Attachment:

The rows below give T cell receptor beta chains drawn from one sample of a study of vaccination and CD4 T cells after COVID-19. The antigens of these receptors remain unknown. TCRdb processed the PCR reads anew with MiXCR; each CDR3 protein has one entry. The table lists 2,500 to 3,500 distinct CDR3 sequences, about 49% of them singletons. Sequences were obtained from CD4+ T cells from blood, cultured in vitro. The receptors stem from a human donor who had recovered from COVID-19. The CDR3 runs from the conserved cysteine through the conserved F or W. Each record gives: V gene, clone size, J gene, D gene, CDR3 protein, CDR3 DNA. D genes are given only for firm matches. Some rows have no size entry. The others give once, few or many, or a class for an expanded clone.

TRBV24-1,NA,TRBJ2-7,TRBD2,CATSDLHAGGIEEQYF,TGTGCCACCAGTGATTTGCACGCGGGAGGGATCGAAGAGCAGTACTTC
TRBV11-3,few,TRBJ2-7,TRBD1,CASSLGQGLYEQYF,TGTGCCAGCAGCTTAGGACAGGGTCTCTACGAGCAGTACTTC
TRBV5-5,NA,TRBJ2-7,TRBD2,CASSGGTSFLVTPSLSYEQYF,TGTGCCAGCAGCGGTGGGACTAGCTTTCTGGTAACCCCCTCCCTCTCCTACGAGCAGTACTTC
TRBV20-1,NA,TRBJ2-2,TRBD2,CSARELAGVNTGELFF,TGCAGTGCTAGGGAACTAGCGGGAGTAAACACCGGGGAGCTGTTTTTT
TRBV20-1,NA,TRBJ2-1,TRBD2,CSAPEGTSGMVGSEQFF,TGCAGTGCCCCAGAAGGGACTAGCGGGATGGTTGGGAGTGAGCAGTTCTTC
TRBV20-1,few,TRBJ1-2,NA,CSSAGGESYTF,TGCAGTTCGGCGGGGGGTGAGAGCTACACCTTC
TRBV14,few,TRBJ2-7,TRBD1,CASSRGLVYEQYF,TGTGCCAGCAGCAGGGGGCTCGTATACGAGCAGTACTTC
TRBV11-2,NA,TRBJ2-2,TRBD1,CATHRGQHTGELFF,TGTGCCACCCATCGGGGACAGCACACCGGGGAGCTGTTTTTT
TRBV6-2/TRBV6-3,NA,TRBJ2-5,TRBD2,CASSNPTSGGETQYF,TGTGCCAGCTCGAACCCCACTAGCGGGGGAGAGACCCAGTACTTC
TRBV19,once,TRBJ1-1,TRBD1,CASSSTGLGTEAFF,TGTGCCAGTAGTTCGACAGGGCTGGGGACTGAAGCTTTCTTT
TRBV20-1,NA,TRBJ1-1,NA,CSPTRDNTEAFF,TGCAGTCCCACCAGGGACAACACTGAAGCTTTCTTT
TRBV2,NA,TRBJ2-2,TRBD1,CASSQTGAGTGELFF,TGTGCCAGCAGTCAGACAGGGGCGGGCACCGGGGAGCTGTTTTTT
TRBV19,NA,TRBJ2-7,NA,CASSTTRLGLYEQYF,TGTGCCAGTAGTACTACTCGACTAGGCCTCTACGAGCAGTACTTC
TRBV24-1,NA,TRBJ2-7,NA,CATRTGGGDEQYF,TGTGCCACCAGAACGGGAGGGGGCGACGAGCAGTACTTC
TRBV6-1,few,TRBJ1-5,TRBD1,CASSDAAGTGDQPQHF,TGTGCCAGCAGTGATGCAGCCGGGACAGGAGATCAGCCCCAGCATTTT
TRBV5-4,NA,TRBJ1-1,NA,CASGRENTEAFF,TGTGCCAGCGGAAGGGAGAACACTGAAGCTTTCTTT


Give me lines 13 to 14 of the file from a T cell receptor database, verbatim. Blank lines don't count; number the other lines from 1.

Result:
TRBV2,NA,TRBJ2-2,TRBD1,CASSQTGAGTGELFF,TGTGCCAGCAGTCAGACAGGGGCGGGCACCGGGGAGCTGTTTTTT
TRBV19,NA,TRBJ2-7,NA,CASSTTRLGLYEQYF,TGTGCCAGTAGTACTACTCGACTAGGCCTCTACGAGCAGTACTTC